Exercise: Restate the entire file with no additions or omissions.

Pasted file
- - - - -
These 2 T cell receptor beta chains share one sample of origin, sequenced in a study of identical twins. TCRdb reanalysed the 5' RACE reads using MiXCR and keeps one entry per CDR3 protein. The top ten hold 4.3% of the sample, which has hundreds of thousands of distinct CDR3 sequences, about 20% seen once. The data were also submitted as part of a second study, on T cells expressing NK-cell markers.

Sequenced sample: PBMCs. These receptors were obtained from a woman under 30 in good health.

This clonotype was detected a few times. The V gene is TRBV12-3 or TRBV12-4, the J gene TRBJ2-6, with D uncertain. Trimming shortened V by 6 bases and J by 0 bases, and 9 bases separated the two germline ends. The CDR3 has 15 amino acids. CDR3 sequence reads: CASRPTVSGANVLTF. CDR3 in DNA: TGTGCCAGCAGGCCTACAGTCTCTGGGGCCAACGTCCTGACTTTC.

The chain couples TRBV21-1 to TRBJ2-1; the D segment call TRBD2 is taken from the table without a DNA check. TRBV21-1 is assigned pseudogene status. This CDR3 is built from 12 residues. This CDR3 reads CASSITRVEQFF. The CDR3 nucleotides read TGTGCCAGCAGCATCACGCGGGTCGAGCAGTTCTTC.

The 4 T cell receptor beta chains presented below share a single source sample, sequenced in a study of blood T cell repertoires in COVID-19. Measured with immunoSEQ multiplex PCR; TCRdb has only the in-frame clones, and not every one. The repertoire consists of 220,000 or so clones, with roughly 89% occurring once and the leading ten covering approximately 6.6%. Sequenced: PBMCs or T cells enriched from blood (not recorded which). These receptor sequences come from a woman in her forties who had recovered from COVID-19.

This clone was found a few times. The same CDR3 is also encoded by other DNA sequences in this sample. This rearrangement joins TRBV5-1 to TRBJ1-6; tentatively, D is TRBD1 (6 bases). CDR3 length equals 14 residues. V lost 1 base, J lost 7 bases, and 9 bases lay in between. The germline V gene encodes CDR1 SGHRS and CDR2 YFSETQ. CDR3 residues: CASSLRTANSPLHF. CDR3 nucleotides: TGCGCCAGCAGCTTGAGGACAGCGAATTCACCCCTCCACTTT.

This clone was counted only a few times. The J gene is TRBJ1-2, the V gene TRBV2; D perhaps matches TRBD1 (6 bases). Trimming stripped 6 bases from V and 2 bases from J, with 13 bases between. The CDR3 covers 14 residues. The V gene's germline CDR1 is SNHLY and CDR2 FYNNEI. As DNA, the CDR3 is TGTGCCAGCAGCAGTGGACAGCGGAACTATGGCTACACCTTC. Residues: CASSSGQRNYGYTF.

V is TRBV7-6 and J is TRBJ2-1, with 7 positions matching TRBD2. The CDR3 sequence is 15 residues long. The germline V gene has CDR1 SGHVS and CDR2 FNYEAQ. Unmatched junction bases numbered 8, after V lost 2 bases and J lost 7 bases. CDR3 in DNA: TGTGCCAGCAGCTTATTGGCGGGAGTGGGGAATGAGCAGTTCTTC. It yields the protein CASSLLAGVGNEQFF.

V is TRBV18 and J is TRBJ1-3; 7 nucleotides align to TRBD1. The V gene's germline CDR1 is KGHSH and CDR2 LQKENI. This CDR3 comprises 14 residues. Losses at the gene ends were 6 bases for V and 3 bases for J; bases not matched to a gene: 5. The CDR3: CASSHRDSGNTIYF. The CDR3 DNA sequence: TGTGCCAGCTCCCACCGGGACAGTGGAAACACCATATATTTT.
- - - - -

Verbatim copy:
These 2 T cell receptor beta chains share one sample of origin, sequenced in a study of identical twins. TCRdb reanalysed the 5' RACE reads using MiXCR and keeps one entry per CDR3 protein. The top ten hold 4.3% of the sample, which has hundreds of thousands of distinct CDR3 sequences, about 20% seen once. The data were also submitted as part of a second study, on T cells expressing NK-cell markers.

Sequenced sample: PBMCs. These receptors were obtained from a woman under 30 in good health.

This clonotype was detected a few times. The V gene is TRBV12-3 or TRBV12-4, the J gene TRBJ2-6, with D uncertain. Trimming shortened V by 6 bases and J by 0 bases, and 9 bases separated the two germline ends. The CDR3 has 15 amino acids. CDR3 sequence reads: CASRPTVSGANVLTF. CDR3 in DNA: TGTGCCAGCAGGCCTACAGTCTCTGGGGCCAACGTCCTGACTTTC.

The chain couples TRBV21-1 to TRBJ2-1; the D segment call TRBD2 is taken from the table without a DNA check. TRBV21-1 is assigned pseudogene status. This CDR3 is built from 12 residues. This CDR3 reads CASSITRVEQFF. The CDR3 nucleotides read TGTGCCAGCAGCATCACGCGGGTCGAGCAGTTCTTC.

The 4 T cell receptor beta chains presented below share a single source sample, sequenced in a study of blood T cell repertoires in COVID-19. Measured with immunoSEQ multiplex PCR; TCRdb has only the in-frame clones, and not every one. The repertoire consists of 220,000 or so clones, with roughly 89% occurring once and the leading ten covering approximately 6.6%. Sequenced: PBMCs or T cells enriched from blood (not recorded which). These receptor sequences come from a woman in her forties who had recovered from COVID-19.

This clone was found a few times. The same CDR3 is also encoded by other DNA sequences in this sample. This rearrangement joins TRBV5-1 to TRBJ1-6; tentatively, D is TRBD1 (6 bases). CDR3 length equals 14 residues. V lost 1 base, J lost 7 bases, and 9 bases lay in between. The germline V gene encodes CDR1 SGHRS and CDR2 YFSETQ. CDR3 residues: CASSLRTANSPLHF. CDR3 nucleotides: TGCGCCAGCAGCTTGAGGACAGCGAATTCACCCCTCCACTTT.

This clone was counted only a few times. The J gene is TRBJ1-2, the V gene TRBV2; D perhaps matches TRBD1 (6 bases). Trimming stripped 6 bases from V and 2 bases from J, with 13 bases between. The CDR3 covers 14 residues. The V gene's germline CDR1 is SNHLY and CDR2 FYNNEI. As DNA, the CDR3 is TGTGCCAGCAGCAGTGGACAGCGGAACTATGGCTACACCTTC. Residues: CASSSGQRNYGYTF.

V is TRBV7-6 and J is TRBJ2-1, with 7 positions matching TRBD2. The CDR3 sequence is 15 residues long. The germline V gene has CDR1 SGHVS and CDR2 FNYEAQ. Unmatched junction bases numbered 8, after V lost 2 bases and J lost 7 bases. CDR3 in DNA: TGTGCCAGCAGCTTATTGGCGGGAGTGGGGAATGAGCAGTTCTTC. It yields the protein CASSLLAGVGNEQFF.

V is TRBV18 and J is TRBJ1-3; 7 nucleotides align to TRBD1. The V gene's germline CDR1 is KGHSH and CDR2 LQKENI. This CDR3 comprises 14 residues. Losses at the gene ends were 6 bases for V and 3 bases for J; bases not matched to a gene: 5. The CDR3: CASSHRDSGNTIYF. The CDR3 DNA sequence: TGTGCCAGCTCCCACCGGGACAGTGGAAACACCATATATTTT.